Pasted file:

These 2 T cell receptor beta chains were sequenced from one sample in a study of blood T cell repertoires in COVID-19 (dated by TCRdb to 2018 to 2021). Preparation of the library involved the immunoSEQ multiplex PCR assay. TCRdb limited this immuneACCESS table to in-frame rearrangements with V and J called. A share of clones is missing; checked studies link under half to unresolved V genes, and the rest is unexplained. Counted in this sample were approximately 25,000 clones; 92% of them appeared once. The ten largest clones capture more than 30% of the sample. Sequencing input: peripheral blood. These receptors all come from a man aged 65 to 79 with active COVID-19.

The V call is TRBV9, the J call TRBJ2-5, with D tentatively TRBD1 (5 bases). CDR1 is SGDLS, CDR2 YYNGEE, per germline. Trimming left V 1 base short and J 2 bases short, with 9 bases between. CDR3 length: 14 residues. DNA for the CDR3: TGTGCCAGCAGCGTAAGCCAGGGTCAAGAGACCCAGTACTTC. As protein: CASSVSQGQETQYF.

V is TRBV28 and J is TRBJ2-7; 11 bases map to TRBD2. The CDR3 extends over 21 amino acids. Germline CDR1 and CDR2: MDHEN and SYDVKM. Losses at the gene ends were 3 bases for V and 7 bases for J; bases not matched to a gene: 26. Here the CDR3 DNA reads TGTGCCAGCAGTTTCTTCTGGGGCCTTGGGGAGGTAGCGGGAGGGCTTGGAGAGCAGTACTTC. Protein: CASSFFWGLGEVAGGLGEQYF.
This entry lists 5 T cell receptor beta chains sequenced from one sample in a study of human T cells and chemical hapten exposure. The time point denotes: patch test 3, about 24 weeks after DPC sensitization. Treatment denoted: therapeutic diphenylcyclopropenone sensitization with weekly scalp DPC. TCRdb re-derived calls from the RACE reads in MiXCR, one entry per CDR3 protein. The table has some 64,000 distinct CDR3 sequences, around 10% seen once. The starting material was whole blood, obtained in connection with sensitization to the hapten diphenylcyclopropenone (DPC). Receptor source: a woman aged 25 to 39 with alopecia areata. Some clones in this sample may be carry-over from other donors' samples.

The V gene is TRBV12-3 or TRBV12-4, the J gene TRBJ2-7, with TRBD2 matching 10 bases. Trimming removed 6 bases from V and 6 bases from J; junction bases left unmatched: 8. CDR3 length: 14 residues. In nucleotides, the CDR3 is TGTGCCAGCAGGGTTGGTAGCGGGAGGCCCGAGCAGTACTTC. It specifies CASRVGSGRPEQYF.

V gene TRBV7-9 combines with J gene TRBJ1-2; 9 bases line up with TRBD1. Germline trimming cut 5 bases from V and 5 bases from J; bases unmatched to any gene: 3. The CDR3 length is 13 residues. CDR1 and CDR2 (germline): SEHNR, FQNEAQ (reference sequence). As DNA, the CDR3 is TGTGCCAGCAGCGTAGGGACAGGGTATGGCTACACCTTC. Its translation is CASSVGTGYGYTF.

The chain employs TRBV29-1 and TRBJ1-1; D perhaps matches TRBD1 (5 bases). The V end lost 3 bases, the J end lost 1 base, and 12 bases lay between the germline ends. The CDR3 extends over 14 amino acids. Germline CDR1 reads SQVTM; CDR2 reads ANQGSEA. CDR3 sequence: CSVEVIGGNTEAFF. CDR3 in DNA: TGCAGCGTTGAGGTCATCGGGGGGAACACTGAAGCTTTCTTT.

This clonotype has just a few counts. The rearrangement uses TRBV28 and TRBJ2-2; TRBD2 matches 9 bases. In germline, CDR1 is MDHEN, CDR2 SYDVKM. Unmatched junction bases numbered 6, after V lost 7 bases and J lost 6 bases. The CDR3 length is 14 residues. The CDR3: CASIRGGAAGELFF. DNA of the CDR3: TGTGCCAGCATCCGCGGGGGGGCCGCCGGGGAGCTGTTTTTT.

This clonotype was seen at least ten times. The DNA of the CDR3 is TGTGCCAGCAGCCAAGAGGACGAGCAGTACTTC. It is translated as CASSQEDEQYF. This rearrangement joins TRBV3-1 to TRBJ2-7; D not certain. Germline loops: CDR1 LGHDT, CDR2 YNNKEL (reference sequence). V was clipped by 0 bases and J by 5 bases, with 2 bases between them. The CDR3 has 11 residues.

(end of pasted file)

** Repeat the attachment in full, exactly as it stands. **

These 2 T cell receptor beta chains were sequenced from one sample in a study of blood T cell repertoires in COVID-19 (dated by TCRdb to 2018 to 2021). Preparation of the library involved the immunoSEQ multiplex PCR assay. TCRdb limited this immuneACCESS table to in-frame rearrangements with V and J called. A share of clones is missing; checked studies link under half to unresolved V genes, and the rest is unexplained. Counted in this sample were approximately 25,000 clones; 92% of them appeared once. The ten largest clones capture more than 30% of the sample. Sequencing input: peripheral blood. These receptors all come from a man aged 65 to 79 with active COVID-19.

The V call is TRBV9, the J call TRBJ2-5, with D tentatively TRBD1 (5 bases). CDR1 is SGDLS, CDR2 YYNGEE, per germline. Trimming left V 1 base short and J 2 bases short, with 9 bases between. CDR3 length: 14 residues. DNA for the CDR3: TGTGCCAGCAGCGTAAGCCAGGGTCAAGAGACCCAGTACTTC. As protein: CASSVSQGQETQYF.

V is TRBV28 and J is TRBJ2-7; 11 bases map to TRBD2. The CDR3 extends over 21 amino acids. Germline CDR1 and CDR2: MDHEN and SYDVKM. Losses at the gene ends were 3 bases for V and 7 bases for J; bases not matched to a gene: 26. Here the CDR3 DNA reads TGTGCCAGCAGTTTCTTCTGGGGCCTTGGGGAGGTAGCGGGAGGGCTTGGAGAGCAGTACTTC. Protein: CASSFFWGLGEVAGGLGEQYF.
This entry lists 5 T cell receptor beta chains sequenced from one sample in a study of human T cells and chemical hapten exposure. The time point denotes: patch test 3, about 24 weeks after DPC sensitization. Treatment denoted: therapeutic diphenylcyclopropenone sensitization with weekly scalp DPC. TCRdb re-derived calls from the RACE reads in MiXCR, one entry per CDR3 protein. The table has some 64,000 distinct CDR3 sequences, around 10% seen once. The starting material was whole blood, obtained in connection with sensitization to the hapten diphenylcyclopropenone (DPC). Receptor source: a woman aged 25 to 39 with alopecia areata. Some clones in this sample may be carry-over from other donors' samples.

The V gene is TRBV12-3 or TRBV12-4, the J gene TRBJ2-7, with TRBD2 matching 10 bases. Trimming removed 6 bases from V and 6 bases from J; junction bases left unmatched: 8. CDR3 length: 14 residues. In nucleotides, the CDR3 is TGTGCCAGCAGGGTTGGTAGCGGGAGGCCCGAGCAGTACTTC. It specifies CASRVGSGRPEQYF.

V gene TRBV7-9 combines with J gene TRBJ1-2; 9 bases line up with TRBD1. Germline trimming cut 5 bases from V and 5 bases from J; bases unmatched to any gene: 3. The CDR3 length is 13 residues. CDR1 and CDR2 (germline): SEHNR, FQNEAQ (reference sequence). As DNA, the CDR3 is TGTGCCAGCAGCGTAGGGACAGGGTATGGCTACACCTTC. Its translation is CASSVGTGYGYTF.

The chain employs TRBV29-1 and TRBJ1-1; D perhaps matches TRBD1 (5 bases). The V end lost 3 bases, the J end lost 1 base, and 12 bases lay between the germline ends. The CDR3 extends over 14 amino acids. Germline CDR1 reads SQVTM; CDR2 reads ANQGSEA. CDR3 sequence: CSVEVIGGNTEAFF. CDR3 in DNA: TGCAGCGTTGAGGTCATCGGGGGGAACACTGAAGCTTTCTTT.

This clonotype has just a few counts. The rearrangement uses TRBV28 and TRBJ2-2; TRBD2 matches 9 bases. In germline, CDR1 is MDHEN, CDR2 SYDVKM. Unmatched junction bases numbered 6, after V lost 7 bases and J lost 6 bases. The CDR3 length is 14 residues. The CDR3: CASIRGGAAGELFF. DNA of the CDR3: TGTGCCAGCATCCGCGGGGGGGCCGCCGGGGAGCTGTTTTTT.

This clonotype was seen at least ten times. The DNA of the CDR3 is TGTGCCAGCAGCCAAGAGGACGAGCAGTACTTC. It is translated as CASSQEDEQYF. This rearrangement joins TRBV3-1 to TRBJ2-7; D not certain. Germline loops: CDR1 LGHDT, CDR2 YNNKEL (reference sequence). V was clipped by 0 bases and J by 5 bases, with 2 bases between them. The CDR3 has 11 residues.